Thus, if the stock market were to rise (fall) by 3% tomorrow, because of somber news from Greece or a weak European bank, then you can be sure investors have either not done their homework, or are over-reacting to news implicit in market values. As the kids say, “Tell me something I don’t know.”

Assuming a firm, XYZ Copper, which, despite a cyclical history of normalized positive growth rate in free cash flow is nonetheless exposed to volatile demand (revenues), input costs, and has its chief mine in what many consider to be a country with a government that, at times, has expressed hostility towards the U.S., and, in fact, whose workforce has struck the mine three times in the past decade, although no strike lasted more than 45 days. Assume there is no threat of nationalization.  XYZ’s financial structure is also slightly leveraged, resulting in interest costs as a percentage of normalized and adjusted operating cash flows slightly above average. Whereas the S&P Industrials, itself a high quality group of companies, has an 8.2% cost of equity, we have determined that XYZ Copper has a cost of equity of 9.5%. Thus, the cost of equity takes into account these known potential risks as well as perhaps other risks not discussed here.

Analysts expect XYZ, which has $ 3.93 in net balance sheet cash to generate $ 3.13 in free cash flow during the current year. Due to the economic slowdown, its free cash flows are expected to fall by 20% for the following year, and then to grow 2.5 % per year over the coming 22 years, at which time the company will be sold or can be expected to have a market value at its historic average 10x free cash flow multiple. Fair value, including the net cash, may be approximated using by its net present value, at $34.00.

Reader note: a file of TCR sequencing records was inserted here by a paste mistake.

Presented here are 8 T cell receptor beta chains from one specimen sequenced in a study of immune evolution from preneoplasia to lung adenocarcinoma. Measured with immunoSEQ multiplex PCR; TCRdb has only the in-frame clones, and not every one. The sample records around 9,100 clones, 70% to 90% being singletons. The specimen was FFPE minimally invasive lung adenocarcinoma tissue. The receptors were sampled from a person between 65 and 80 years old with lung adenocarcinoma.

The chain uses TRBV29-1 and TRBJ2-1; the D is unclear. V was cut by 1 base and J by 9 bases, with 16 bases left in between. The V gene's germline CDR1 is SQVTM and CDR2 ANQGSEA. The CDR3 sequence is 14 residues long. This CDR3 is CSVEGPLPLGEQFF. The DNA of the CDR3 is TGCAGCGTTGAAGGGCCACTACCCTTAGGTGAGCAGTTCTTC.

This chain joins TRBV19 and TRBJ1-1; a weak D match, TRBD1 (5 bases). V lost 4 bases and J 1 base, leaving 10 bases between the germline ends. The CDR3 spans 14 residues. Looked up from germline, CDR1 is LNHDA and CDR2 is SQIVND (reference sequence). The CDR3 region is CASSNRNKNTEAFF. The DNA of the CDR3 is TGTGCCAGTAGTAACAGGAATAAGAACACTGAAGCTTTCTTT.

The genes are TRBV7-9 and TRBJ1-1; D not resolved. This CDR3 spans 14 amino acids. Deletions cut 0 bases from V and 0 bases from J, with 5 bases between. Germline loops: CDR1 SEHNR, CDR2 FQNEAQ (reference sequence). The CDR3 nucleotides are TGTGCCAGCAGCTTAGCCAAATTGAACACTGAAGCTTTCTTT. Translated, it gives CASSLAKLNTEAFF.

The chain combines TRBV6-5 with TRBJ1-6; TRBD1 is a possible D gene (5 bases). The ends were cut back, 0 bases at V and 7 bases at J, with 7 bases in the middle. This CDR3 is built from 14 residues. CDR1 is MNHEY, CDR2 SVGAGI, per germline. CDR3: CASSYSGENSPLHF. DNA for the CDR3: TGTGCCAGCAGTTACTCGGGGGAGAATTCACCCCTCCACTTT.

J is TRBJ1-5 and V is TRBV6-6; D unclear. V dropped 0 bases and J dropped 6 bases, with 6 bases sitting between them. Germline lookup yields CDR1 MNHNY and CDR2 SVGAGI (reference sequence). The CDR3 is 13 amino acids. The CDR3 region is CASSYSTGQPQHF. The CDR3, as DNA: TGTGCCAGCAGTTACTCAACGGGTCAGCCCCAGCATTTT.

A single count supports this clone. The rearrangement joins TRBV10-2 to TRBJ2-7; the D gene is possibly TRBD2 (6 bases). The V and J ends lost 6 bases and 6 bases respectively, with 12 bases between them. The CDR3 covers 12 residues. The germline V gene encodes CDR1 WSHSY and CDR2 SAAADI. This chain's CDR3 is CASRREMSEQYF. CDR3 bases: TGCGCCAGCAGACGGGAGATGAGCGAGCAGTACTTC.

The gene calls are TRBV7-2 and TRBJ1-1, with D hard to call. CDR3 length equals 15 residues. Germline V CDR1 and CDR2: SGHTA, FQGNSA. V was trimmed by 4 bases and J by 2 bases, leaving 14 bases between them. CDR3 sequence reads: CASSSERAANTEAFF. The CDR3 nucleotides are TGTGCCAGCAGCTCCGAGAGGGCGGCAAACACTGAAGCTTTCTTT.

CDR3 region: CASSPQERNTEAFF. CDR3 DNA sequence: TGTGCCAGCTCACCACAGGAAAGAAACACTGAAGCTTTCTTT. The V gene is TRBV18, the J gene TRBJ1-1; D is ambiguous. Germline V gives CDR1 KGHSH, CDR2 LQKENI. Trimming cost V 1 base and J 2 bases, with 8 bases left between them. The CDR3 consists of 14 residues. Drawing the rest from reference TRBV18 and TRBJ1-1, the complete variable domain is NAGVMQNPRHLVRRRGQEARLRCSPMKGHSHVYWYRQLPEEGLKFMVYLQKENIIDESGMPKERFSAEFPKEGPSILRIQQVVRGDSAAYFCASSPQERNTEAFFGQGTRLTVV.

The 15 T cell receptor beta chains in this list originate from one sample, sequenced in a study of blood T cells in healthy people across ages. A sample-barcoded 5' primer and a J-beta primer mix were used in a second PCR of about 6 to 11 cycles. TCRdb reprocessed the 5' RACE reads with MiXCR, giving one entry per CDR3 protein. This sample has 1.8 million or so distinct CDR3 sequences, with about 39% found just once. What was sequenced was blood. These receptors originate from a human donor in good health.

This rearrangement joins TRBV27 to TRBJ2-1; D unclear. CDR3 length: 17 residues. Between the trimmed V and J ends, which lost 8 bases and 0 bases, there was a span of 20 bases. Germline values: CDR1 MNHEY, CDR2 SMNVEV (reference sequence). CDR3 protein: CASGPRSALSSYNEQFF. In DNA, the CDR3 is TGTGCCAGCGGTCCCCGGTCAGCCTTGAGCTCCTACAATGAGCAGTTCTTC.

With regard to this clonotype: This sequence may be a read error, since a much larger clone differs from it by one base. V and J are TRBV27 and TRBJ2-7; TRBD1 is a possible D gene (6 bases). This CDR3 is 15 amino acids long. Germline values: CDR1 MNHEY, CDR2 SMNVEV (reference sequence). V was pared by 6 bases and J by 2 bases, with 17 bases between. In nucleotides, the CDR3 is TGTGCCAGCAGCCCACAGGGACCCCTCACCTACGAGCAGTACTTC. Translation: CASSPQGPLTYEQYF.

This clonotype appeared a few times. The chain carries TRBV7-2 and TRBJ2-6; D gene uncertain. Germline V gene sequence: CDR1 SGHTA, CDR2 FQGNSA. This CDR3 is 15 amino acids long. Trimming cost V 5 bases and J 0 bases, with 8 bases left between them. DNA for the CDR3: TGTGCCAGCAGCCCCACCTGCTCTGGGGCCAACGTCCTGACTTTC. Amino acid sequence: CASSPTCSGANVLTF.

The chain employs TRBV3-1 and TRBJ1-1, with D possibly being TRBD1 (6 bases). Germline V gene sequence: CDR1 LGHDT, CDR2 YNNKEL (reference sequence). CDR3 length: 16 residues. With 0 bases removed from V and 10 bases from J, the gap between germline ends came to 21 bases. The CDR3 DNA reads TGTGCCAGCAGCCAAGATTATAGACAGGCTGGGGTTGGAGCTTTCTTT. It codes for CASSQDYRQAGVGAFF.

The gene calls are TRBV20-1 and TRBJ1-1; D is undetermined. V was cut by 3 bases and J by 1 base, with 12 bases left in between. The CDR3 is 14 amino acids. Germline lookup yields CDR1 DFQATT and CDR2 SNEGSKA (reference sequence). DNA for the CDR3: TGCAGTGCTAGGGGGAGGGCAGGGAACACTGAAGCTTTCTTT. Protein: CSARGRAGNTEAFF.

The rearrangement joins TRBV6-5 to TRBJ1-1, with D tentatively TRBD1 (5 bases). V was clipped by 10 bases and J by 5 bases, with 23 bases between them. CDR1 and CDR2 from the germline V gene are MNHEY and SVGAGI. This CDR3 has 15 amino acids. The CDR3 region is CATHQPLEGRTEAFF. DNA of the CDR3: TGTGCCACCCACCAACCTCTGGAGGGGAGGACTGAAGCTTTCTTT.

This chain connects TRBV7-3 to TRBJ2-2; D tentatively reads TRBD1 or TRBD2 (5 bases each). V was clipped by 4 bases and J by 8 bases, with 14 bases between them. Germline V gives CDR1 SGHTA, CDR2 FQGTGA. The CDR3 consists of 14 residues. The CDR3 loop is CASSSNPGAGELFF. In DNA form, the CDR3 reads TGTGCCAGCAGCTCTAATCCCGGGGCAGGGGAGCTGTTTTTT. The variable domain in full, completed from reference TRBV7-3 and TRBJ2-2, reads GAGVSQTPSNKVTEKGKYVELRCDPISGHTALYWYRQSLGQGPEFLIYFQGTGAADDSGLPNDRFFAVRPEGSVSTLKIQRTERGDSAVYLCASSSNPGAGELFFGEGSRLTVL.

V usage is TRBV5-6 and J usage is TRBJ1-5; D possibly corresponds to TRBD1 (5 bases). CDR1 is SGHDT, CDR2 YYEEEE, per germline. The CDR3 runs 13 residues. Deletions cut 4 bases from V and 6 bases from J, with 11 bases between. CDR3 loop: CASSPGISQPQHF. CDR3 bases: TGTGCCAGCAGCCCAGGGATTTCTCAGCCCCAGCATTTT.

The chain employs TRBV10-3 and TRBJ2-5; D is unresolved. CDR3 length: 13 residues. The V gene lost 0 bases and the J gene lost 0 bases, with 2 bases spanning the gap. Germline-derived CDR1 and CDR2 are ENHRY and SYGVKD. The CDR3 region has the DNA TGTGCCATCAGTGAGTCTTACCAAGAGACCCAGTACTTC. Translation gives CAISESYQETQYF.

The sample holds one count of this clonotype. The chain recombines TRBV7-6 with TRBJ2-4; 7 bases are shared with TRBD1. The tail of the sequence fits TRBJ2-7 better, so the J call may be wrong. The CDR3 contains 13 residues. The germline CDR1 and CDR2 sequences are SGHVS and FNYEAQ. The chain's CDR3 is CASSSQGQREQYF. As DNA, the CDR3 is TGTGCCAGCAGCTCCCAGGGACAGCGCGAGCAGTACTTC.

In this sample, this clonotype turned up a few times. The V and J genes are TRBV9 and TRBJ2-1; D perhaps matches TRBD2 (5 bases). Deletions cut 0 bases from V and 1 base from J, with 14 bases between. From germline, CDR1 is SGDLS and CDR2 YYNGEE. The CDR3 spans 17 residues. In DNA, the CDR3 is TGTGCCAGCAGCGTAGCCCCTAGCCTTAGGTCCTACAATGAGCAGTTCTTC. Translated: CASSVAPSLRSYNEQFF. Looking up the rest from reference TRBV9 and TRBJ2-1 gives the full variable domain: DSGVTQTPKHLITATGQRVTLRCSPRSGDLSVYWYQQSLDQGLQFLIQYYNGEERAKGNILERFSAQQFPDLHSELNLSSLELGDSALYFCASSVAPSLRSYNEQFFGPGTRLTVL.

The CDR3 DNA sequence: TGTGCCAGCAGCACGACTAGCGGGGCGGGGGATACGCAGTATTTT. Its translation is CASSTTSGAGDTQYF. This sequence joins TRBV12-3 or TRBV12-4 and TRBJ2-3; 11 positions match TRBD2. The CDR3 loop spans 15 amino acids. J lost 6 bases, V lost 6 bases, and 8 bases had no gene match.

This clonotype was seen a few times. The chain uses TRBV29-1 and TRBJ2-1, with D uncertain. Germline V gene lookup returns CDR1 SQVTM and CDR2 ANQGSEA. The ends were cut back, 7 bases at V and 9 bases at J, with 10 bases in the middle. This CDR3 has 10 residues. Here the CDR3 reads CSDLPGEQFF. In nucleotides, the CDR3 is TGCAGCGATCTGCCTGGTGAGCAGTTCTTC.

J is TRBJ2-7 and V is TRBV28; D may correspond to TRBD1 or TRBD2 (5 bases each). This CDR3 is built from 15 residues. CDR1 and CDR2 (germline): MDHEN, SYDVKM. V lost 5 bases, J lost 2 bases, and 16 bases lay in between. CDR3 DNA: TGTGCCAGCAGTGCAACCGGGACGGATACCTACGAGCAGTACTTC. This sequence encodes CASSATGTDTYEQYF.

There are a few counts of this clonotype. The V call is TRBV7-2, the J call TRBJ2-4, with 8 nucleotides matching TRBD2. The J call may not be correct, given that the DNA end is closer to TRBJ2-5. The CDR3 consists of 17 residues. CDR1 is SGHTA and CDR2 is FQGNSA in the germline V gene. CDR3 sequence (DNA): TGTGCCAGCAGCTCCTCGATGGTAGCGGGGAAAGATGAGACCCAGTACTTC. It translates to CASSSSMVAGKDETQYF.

If XYZ were dealt a wildcat strike (new material information), what would be the impact to its fair value? To begin, its cost of capital, unless there was concrete evidence to believe otherwise, should remain the same. Strikes have been built into our risk to cash flows.  As the firm has been in existence for many years, even if the company had cash payments to be satisfied, they would have already lined up adequate credit facilities in addition to the existing cash[1]. The only change in the fair value model would be the decline in the current year’s free cash flows, which instead of$3.13, we cut by 6%, to $2.94, to account for 45 days of free cash flow of which half is recouped, a conservative assumption given firms usually have inventory for such a possibility. Fair value drops to $32.31 or just a 5% difference. If the investor believed the strike was a possibility in year five, current fair value would fall by just 50 cents per share-such is the nature and importance of the discount rate, or cost of capital. It deals with these known risks.

My point: the same logic can and should be applied on the macro level. Make the adjustment to cost of capital as is required, so when the same scary headlines bounce back, you needn’t make any further calibration, other than perhaps the TV station that keeps giving you the chills.  Only new information is of relevance and would impact the fair value estimate.

 

Kenneth S. Hackel, CFA


[1] In practicality, firms would also take other measures to boost cash flows, such as “work” the balance sheet and cut discretionary expenditures.